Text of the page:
Saturday, March 17, 2012


My hair is gray, almost white.
My left knee is shot; the right dubious.
My upper teeth went south years ago.
The six lower ones remaining need fillings and crowns;
When I eat something sweet they ache.
My ears are plugged up with wax.
I keep asking people to repeat themselves
And thus everyone assumes my mind is wandering.
My taste buds are ten percent of what they once were.
After two hours of reading my eyes mist up;
In the evenings my back aches,
Along with my calves, toes and wrists.
My tent pole still works but rather erratically,
Not to be relied upon and when it blows its bugle
The note is muted, sometimes barely registering.
My face is caving in, my neck waddling.
Even my ears are shrivelling up
Like lettuce plants left unwatered.

In short I’m a wreck, an old pumpkin
About to be thrown on the compost heap.

Yet I sit zazen as steady as a granite boulder.
I can sing fourteen love songs in a row
Without missing a single word or a note.
I can chase my grandson around almost as fast as my sons can.
I can stay up late at night talking ideas and gossiping.
I can concentrate for twelve straight hours
Painting a picture or writing poems.

So why complain?
Well, it’s traditional;
It’s what people do when they get old, isn’t it?

Friday, March 9, 2012


Are drinkers of mulled wine
Mints to disguise the alcohol breath
In the backs of roman churches you will find them
Lighting votive candles

Die and yet they don’t die
Nests ludicrously untidy
All humans who worked in vaudeville
Are related to crows
But they won’t admit it
Claiming originality as the original sin

Crows have a gigantic body,
Composed of thousands,
Moving like an inky cloud of pumping crow’s hearts,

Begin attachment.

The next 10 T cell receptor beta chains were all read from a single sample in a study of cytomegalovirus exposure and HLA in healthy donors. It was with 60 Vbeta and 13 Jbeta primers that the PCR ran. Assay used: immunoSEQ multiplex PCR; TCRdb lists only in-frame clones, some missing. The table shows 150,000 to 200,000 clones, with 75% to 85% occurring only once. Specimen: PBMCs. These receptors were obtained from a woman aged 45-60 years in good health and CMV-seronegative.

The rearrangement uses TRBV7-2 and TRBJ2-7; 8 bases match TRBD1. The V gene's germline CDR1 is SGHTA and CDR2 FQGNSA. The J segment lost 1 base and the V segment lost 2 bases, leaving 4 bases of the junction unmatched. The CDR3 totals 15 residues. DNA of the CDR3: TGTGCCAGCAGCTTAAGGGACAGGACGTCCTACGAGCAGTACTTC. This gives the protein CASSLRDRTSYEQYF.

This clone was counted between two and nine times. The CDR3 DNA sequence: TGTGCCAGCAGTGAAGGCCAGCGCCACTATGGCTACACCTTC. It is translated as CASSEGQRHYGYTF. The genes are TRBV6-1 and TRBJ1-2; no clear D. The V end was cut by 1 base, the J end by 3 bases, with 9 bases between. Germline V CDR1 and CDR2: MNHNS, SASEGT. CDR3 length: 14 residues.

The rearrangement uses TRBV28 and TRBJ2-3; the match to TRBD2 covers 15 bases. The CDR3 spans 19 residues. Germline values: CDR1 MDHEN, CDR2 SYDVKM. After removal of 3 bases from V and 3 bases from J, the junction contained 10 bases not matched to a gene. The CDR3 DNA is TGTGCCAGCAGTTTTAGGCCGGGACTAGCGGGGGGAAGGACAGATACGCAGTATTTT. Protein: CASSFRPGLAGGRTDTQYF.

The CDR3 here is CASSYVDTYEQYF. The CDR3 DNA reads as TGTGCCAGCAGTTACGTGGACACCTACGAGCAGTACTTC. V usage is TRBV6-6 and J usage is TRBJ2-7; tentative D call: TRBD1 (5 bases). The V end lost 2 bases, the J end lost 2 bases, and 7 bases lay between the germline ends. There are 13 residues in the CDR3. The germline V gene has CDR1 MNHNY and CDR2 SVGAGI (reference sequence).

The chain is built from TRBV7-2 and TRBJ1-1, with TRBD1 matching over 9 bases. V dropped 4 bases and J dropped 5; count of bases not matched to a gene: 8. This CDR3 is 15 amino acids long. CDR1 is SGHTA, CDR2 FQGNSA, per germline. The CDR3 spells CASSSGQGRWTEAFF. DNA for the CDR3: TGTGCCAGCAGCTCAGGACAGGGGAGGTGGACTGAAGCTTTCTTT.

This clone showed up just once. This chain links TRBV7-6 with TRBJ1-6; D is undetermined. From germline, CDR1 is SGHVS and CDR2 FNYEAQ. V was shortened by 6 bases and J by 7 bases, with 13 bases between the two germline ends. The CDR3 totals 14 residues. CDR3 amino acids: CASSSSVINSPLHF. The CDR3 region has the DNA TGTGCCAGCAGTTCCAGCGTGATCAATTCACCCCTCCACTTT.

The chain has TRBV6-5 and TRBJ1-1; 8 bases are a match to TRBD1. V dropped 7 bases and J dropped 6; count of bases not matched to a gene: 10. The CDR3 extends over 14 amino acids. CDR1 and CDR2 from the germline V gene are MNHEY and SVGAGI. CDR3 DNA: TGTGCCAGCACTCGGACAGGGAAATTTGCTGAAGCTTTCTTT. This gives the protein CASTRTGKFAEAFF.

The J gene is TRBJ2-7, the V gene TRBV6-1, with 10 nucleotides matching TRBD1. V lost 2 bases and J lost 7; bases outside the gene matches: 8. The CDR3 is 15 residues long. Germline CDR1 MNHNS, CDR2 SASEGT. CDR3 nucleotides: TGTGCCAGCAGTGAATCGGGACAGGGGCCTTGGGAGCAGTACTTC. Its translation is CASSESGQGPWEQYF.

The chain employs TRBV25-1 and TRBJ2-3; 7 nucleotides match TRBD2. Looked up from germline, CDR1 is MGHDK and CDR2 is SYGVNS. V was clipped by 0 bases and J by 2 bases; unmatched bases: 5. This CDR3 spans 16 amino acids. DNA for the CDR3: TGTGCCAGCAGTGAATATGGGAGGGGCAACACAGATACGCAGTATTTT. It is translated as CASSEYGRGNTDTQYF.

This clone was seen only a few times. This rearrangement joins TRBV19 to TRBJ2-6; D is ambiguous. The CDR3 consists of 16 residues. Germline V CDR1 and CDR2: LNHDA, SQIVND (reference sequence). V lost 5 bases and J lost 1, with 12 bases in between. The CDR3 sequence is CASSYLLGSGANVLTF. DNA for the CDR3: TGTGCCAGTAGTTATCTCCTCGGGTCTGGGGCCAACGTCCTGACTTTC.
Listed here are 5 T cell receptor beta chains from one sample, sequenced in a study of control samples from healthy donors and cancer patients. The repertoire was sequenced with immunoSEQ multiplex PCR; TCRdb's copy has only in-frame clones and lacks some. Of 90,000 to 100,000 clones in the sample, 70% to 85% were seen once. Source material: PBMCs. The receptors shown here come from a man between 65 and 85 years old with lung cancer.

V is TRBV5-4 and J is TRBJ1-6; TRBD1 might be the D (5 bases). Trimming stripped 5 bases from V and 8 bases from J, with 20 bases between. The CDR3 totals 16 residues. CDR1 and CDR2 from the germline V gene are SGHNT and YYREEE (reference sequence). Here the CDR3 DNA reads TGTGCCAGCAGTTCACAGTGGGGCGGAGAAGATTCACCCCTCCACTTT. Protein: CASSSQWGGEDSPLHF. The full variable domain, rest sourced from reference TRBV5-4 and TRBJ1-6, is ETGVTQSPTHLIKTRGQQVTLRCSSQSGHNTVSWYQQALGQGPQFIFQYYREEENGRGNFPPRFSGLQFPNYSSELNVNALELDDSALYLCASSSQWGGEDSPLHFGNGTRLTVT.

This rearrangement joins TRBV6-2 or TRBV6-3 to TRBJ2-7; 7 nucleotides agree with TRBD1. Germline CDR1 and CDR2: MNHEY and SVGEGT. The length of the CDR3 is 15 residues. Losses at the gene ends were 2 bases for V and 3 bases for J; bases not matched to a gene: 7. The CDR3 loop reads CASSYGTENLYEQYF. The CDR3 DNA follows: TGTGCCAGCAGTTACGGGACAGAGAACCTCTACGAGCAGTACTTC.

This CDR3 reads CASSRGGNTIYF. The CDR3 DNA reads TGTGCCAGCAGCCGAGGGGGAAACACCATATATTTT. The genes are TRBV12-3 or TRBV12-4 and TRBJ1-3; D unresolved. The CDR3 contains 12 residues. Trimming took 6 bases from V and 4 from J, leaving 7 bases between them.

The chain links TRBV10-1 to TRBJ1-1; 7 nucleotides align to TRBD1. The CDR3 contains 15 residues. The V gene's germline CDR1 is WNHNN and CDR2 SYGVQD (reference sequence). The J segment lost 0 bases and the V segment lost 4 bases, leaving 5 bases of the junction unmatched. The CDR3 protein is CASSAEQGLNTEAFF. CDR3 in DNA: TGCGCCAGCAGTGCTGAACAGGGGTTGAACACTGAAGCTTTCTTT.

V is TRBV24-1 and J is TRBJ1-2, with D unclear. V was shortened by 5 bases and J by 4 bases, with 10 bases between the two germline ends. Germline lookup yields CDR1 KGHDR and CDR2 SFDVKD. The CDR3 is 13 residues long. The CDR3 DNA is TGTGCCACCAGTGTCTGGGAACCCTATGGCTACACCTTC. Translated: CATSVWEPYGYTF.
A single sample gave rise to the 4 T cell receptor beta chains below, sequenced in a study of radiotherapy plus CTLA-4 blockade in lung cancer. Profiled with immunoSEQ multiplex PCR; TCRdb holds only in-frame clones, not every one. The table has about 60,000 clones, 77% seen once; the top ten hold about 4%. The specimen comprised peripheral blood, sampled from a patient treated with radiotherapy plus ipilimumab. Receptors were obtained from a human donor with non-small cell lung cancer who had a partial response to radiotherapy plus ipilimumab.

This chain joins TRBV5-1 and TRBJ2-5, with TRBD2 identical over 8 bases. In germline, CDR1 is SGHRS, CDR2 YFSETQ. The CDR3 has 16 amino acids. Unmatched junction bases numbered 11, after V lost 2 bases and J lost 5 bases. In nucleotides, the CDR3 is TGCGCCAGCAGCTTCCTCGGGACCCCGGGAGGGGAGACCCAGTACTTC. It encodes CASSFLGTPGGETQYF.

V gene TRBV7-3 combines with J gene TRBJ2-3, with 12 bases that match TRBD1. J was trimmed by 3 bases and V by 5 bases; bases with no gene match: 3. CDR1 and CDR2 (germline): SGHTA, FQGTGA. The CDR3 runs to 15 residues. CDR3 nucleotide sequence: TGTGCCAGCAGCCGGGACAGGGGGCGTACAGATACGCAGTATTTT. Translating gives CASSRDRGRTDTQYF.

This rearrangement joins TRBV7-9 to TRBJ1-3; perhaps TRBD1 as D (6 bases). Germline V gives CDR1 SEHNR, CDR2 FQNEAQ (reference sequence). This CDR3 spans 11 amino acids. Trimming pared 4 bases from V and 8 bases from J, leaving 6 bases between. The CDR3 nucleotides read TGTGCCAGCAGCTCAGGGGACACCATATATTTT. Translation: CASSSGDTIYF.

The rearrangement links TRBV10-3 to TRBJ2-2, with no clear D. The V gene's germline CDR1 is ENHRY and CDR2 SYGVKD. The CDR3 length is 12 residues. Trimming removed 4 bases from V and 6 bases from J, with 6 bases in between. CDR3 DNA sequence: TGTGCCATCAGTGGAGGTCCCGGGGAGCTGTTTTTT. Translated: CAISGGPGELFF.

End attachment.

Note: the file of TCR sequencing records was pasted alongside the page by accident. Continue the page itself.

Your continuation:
Like a text balloon moving forth from the lips of god,
Here and then gone,
Like all miraculous revelations,
Chopped into tiny pieces by the scientists,
Who never smile in public for if they do,
Between their teeth,
The remnants of crow feathers,
Fingers stained with the orange of beaks.
Their wives have left them
For their habit of inhaling raw meat,
Cawing in the basement,
Moving their arms as if they were feathered wings,
Hooking the backs of their knees over branches when the children are watching.

Humans also have a gigantic body,
Composed of thousands,
Moving like an inky cloud,
Wars for instance, rock concerts.
That’s why crows are studying us,
To find out why we watch pictures of other people copulating,
Stick bayonets into one another
Or walk about in public with things stuck in our ears.
Crow scientists have long lists of our wierd behavior
And seek to find crow reasons for them, one by one,
Until humans are fully known,
And thus unable to blow crows up with dynamite,
Or inject them with noxious substances,
Or shoot them with steel pellets,
And they store all these things in their crow brains,
Which are small, yes, but that’s because
They serve as portals to the entire universe,
Which is where crows live, connected to everything,
Intoxicated with sun and air and moon,
Especially the moon, loved extravagantly by crows,
Who murmur appreciatively when it hangs in their trees
And whose favorite legend is of a crow,
Wearing a veil of moonlight,
Breast filled with radiant sun,
Who knows all about crows and all about humans and all about god
But she won’t tell anyone
For she knows such knowledge would destroy them.

Friday, March 2, 2012

Sleeping in the Hammock

One could mention the moon
Hung like a party favor above the black trees,
Or the horses laved in breezes,
Lost in reveries among the shadows.

A human life doesn’t last long.
A few significant celebrations,
Then old age and gone.
Where nobody knows, not even God or Buddha
And the sun rolls its yellow wheel across the sky
To sink, a red stone, into the horizon.

It has always been so, hasn’t it?
Even the philosophies of the young touch on the matter;
You’ll remember the philosophies of the young
Spent on summer porches, among the green of gardens.

A cup of tea is a world in itself,
And the spine curved in the hammock is not so different
from the snailed spine of a fetus,
Forehead nestled into its supplicant knees.